I did not plant any of the trees on my property. I inherited them when I bought my house. Like most people, I considered the presence of trees on my tiny homestead to be a charming asset.
Silly me. I had yet to learn of the arboreal rivalries that occur in an urban setting.
Like animals in a zoo, trees on a city lot are not free to roam as they do in the wild. They must stay captive in their enclosures. Of course, you have a better chance of keeping a tiger in a chicken coop than the limbs of a spreading chestnut tree in its own backyard.
Therein lies the root of many neighborhood feuds. A fence is not enough to make good neighbors. Apparently, you need a chain saw.
My trees, like my 1940s-era house, were a bit tattered and worn when I acquired them. The gnarled apple tree does not produce what you would call a bumper crop. A few mealy fruits grow at the top limbs where only squirrels and raccoons can harvest them.
Yet the branches flower beautifully in spring and offer privacy between my neighbor’s house and mine.
One neighbor does not mind the branch tips kissing her upper deck. I have the same attitude when her wisteria vine takes a wrong turn into my hawthorn tree.
My neighbor and I are of the same generation: she a widow, I an empty-nester. We live alone and share an understanding of things that grow beyond our control.
Not all neighbors are so obliging, especially the nouveau homeowners. That is why I am secretly gratified that the giant oak in the yard behind me toppled in a winter storm.
I should feel ashamed. I live in Berkeley, Calif., a city that loves its trees so much that a flock of protestors nested in a redwood grove for nearly two years to keep the university from cutting it down.
I wasn’t home when the great oak in my neighborhood fell, so I didn’t have the satisfaction of hearing the mighty thud it must have made when it hit the dirt.
But there it was on New Year’s Day – prone, horizontal, with a giant ball of roots reaching up into the sky like some evil fairy-tale crone’s gnarled, grasping fingers.
This oak had been battling for decades over the fence with my Chinese elm. Despite this ongoing struggle for sunlight and fresh air, the elm grew like an umbrella over my backyard.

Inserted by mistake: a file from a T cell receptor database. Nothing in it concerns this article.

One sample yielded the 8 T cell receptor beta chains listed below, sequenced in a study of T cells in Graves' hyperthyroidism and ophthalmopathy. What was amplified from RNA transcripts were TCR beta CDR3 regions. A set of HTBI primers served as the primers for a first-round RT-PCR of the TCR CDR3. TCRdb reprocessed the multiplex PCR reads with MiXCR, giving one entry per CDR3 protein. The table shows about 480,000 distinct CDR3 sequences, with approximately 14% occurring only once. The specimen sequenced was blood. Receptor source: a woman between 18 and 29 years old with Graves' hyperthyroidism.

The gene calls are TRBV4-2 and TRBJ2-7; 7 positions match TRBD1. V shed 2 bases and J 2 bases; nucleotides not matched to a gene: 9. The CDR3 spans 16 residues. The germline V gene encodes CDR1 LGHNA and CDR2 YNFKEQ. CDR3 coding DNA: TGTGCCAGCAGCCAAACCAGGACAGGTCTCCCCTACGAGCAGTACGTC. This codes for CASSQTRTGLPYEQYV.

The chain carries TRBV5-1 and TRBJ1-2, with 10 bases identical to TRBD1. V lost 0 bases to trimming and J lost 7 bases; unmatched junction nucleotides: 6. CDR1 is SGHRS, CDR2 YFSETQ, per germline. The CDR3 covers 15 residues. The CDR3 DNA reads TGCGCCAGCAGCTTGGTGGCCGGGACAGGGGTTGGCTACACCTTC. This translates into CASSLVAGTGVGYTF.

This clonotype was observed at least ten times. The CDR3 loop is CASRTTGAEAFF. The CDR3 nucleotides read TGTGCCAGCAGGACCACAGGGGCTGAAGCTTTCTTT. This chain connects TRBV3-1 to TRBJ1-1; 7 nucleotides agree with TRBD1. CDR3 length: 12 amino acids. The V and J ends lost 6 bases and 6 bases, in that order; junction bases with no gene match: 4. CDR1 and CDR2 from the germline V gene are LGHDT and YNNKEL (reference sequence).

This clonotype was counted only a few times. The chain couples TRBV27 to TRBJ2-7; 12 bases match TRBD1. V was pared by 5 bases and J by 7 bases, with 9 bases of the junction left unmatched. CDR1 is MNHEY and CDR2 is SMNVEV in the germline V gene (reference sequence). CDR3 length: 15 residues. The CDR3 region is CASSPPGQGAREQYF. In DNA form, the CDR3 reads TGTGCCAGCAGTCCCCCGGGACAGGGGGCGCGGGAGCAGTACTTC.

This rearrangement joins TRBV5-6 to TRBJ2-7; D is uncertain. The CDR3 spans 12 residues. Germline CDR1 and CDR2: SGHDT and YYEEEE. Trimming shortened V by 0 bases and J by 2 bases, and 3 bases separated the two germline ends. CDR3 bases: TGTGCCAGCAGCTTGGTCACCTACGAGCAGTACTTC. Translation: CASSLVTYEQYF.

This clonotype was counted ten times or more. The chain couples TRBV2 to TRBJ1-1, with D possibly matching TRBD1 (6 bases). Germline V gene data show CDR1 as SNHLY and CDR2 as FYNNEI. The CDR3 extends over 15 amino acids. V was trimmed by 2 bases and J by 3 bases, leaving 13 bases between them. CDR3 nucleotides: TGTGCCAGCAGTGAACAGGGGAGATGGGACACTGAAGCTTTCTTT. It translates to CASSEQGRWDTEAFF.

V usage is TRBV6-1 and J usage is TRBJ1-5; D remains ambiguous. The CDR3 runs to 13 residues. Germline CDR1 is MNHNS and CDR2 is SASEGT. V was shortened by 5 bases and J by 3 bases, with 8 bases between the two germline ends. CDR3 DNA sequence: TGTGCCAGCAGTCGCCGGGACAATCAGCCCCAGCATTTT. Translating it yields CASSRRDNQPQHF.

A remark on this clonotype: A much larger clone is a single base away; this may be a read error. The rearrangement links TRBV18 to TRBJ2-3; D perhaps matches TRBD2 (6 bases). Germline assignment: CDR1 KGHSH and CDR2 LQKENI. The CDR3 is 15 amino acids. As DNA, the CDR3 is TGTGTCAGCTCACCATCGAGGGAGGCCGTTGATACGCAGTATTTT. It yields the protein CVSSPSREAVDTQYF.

When I look out my windows or sit on my deck, I feel I am living in a treehouse without having to climb. So you can imagine my reluctance to cut it down when the neighbors suggested it. Even my periodic appeasement pruning broke my heart.
Then nature finally settled the debate, and my elm tree triumphed. The rivalry of trunks and branches, however, did not end. In the opposite corner of my yard, a plum tree lives at the intersection of three lot lines. In February, it produces a crown of pink blossoms always in time for Chinese New Year.
When early spring winds rage against it, the blossoms sprinkle the ground with a confetti of petals. Soon deep-burgundy leaves follow and then tiny, purple plums.
In winter, the dark, naked branches throw intricate patterns against the peach-sherbet Pacific sunsets. This is a tree that earns its keep year-round.
Imagine my indignation when the new owners of one of the houses demanded I cut it down. The young wife laid out her arguments on my front porch. She had planted a tree of her own right up against the back fence, less than a foot from my plum, and now she wanted my taller, older tree cut down so her new one could grow.
“Besides,” she said smugly, “your tree is dead. All the leaves dropped off.”
“Have you never heard the word ‘deciduous’?” I thought to myself.
“My tree has seniority,” I said. “I am never cutting it down.”
Of course her space-hogging tree has grown and crowds my elderly plum’s space. It produces no fruit, no blossoms; it just grows green with a sense of youthful entitlement more obvious season after boring season.
Each morning as I drink my coffee, I’ve taken to staring critically at my plum tree. Yes, I admit she is slowing down some. Spring brought fewer blossoms, summer fewer fruits. The lichen on some of the branches seems to be spreading.
Yes, the plum tree is not what she once was. Perhaps this will be the winter when a fierce storm takes her down like the mighty oak. Nature will take its course, but I will not hurry it along.
“Don’t worry, old girl,” I say each morning as I enjoy her silent swaying on the autumn breeze. “I know you’re doing your best.”
For in the end, resilience, tenacity, and dependability have to count for something, even in a tree. So I will stand by my plum as long as she can stand.
And quietly I hope someone does the same for me as I grow old beside her.